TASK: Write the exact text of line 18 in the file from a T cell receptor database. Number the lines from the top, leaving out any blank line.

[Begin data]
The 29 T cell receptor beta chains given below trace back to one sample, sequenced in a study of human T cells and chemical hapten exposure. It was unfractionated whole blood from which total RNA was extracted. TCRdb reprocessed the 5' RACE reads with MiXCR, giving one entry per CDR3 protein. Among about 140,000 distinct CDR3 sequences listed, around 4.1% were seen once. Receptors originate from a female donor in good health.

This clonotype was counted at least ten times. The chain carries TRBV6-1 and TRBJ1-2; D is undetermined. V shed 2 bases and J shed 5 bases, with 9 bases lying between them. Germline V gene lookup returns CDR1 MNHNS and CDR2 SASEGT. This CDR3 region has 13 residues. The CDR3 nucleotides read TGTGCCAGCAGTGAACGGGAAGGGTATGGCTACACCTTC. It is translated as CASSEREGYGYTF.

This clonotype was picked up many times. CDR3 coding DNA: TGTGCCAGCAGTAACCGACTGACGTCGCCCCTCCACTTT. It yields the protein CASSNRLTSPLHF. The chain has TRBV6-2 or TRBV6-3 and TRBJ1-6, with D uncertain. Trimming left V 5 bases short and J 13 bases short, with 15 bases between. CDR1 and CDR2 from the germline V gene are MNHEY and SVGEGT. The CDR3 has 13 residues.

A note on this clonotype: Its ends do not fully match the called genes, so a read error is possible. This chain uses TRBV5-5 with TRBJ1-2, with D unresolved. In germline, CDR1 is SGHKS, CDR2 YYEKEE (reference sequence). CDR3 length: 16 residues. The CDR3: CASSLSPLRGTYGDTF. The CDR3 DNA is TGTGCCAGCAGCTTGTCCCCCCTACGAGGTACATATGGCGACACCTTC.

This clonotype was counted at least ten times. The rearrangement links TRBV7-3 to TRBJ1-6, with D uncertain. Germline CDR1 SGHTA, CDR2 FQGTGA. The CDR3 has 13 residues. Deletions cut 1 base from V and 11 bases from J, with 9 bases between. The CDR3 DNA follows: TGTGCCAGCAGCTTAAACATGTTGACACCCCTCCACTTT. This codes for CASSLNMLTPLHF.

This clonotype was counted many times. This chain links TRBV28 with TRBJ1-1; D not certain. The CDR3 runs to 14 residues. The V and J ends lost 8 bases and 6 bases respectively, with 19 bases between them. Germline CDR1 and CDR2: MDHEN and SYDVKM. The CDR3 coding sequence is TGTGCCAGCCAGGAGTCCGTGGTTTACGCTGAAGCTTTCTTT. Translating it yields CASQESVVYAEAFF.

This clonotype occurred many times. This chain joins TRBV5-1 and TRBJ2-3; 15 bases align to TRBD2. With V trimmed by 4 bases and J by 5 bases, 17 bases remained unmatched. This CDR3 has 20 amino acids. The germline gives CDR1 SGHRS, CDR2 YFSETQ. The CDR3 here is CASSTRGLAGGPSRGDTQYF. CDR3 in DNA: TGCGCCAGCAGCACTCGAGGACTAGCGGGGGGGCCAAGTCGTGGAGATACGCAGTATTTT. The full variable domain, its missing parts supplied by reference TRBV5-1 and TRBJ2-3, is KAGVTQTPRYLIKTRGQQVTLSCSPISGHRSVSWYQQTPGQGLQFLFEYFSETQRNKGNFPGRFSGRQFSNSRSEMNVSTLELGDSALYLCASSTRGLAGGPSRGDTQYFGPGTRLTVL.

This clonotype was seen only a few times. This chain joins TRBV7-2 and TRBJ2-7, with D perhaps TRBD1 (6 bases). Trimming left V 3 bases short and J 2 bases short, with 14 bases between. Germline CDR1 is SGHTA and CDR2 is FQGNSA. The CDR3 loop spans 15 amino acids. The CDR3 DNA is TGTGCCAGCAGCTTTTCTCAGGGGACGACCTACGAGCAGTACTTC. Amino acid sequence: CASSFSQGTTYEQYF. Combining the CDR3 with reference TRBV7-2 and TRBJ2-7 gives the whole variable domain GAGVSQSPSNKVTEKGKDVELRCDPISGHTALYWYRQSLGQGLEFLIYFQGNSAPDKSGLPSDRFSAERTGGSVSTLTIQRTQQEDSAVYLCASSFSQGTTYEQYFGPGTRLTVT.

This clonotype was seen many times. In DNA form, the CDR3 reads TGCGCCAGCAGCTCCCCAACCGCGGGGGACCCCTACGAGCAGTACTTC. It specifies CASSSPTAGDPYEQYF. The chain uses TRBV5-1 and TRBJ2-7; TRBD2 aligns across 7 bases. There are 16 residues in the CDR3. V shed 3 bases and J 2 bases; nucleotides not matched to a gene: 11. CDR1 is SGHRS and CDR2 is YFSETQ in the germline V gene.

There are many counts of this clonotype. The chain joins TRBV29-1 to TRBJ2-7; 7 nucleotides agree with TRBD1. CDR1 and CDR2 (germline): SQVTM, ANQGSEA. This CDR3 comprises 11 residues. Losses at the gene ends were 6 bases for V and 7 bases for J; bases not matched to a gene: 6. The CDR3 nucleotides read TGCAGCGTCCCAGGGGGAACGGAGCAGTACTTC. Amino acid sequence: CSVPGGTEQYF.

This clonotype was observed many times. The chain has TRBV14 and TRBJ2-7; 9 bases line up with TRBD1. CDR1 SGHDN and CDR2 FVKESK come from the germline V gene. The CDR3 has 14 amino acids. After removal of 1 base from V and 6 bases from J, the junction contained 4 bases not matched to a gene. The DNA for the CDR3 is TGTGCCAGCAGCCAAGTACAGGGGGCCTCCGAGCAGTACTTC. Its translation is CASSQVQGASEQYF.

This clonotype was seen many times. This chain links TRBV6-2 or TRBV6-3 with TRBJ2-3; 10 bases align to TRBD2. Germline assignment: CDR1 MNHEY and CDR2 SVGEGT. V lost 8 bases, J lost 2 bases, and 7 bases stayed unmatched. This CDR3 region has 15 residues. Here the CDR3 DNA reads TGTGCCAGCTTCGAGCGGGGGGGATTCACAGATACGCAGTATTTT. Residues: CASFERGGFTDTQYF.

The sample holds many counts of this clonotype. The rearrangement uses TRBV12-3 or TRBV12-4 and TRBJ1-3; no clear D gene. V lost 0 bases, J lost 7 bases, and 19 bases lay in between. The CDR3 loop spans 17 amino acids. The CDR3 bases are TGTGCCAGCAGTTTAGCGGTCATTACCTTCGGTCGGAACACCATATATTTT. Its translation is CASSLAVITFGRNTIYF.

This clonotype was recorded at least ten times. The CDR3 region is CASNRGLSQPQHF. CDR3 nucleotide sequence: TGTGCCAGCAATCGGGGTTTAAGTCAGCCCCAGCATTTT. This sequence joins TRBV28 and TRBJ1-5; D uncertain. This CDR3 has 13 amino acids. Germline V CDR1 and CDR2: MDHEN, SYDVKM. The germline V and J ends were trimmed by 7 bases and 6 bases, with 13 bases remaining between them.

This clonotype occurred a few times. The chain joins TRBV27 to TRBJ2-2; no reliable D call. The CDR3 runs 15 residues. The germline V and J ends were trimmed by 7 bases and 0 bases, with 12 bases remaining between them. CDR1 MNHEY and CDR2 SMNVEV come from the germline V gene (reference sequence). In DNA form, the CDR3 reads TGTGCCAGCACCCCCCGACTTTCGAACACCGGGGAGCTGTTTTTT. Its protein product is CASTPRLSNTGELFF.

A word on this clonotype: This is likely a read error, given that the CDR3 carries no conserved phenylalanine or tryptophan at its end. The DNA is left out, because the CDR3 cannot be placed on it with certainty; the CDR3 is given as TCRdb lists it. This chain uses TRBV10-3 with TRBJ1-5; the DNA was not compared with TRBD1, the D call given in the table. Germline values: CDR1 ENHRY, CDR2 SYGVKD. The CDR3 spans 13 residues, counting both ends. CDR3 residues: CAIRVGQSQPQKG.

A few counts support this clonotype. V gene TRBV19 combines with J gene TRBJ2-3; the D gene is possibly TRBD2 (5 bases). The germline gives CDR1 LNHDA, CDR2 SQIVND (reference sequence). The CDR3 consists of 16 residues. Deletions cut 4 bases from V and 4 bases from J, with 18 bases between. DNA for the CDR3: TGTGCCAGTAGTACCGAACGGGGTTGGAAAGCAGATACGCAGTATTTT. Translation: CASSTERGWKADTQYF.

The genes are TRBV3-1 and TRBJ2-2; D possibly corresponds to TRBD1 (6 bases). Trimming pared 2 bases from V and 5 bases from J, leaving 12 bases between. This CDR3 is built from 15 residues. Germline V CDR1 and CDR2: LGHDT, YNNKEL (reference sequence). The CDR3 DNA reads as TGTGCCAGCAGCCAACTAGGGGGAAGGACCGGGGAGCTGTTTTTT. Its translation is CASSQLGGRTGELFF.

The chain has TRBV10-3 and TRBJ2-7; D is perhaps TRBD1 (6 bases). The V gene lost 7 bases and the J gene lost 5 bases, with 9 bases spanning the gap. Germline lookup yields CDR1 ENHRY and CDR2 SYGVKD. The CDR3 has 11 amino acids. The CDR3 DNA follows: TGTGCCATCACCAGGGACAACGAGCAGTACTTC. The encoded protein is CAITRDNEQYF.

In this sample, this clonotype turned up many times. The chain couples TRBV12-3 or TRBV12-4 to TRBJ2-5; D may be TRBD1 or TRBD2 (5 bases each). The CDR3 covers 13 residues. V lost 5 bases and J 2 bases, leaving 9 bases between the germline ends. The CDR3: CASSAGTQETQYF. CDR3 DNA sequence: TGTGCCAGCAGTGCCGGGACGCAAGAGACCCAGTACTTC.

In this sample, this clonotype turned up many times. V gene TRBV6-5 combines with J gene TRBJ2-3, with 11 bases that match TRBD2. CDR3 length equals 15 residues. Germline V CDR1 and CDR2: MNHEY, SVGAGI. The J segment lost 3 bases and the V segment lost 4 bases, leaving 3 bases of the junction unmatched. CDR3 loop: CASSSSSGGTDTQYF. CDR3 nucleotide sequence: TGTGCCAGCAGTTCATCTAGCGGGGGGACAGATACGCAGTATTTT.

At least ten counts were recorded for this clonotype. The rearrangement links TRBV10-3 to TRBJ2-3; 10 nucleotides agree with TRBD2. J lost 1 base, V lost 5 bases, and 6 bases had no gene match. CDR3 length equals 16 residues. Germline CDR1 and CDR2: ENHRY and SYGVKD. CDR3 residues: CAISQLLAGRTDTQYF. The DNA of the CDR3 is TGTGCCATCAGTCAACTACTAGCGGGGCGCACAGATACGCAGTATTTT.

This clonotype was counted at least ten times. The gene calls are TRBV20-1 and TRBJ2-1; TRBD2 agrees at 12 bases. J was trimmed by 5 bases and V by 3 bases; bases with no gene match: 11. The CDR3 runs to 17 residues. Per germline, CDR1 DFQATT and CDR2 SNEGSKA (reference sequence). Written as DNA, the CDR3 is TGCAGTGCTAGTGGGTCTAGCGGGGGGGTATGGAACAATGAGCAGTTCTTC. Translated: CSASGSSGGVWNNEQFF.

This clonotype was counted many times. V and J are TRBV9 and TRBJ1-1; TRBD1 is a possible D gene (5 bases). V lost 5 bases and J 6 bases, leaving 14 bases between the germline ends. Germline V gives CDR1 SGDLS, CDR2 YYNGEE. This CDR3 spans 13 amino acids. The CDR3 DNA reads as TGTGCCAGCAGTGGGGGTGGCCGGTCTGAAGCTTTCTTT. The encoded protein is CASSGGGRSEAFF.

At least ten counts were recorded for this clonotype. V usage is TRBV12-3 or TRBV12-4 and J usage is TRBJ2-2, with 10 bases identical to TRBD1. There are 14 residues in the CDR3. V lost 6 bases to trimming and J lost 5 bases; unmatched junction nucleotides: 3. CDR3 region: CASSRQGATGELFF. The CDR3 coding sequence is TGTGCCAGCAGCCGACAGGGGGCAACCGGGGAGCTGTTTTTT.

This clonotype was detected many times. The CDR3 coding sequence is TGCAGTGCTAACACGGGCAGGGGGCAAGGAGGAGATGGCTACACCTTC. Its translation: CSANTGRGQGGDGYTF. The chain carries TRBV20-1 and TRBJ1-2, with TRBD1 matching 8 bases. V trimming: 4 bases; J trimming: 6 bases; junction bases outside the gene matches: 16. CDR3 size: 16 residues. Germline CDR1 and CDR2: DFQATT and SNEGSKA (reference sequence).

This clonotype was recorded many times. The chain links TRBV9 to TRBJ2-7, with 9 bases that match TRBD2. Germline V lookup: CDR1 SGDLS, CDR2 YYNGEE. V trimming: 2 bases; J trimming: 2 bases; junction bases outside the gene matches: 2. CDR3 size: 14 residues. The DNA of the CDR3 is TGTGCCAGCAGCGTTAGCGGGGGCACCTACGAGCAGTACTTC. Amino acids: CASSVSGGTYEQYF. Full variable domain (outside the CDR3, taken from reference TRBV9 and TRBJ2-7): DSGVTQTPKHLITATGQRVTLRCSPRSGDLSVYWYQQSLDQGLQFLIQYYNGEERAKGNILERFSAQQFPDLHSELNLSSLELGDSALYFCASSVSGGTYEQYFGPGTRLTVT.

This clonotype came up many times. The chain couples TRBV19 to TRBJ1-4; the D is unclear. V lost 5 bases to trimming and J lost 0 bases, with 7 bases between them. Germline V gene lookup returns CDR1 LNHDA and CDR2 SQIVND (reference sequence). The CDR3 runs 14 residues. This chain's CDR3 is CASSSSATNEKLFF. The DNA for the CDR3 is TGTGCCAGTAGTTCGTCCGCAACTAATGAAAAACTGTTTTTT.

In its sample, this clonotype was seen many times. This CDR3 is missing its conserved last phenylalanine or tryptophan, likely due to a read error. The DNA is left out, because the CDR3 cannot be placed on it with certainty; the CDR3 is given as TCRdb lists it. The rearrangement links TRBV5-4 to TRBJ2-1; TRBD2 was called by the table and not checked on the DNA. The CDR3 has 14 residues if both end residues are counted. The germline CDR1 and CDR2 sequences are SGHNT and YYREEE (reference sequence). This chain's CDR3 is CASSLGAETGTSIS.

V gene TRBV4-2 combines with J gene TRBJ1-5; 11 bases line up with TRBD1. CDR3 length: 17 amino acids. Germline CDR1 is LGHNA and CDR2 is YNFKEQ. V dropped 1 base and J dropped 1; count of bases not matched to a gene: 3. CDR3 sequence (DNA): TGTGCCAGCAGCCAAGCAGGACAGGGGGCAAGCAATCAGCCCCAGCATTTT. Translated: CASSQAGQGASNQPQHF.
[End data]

The genes are TRBV3-1 and TRBJ2-2; D possibly corresponds to TRBD1 (6 bases). Trimming pared 2 bases from V and 5 bases from J, leaving 12 bases between. This CDR3 is built from 15 residues. Germline V CDR1 and CDR2: LGHDT, YNNKEL (reference sequence). The CDR3 DNA reads as TGTGCCAGCAGCCAACTAGGGGGAAGGACCGGGGAGCTGTTTTTT. Its translation is CASSQLGGRTGELFF.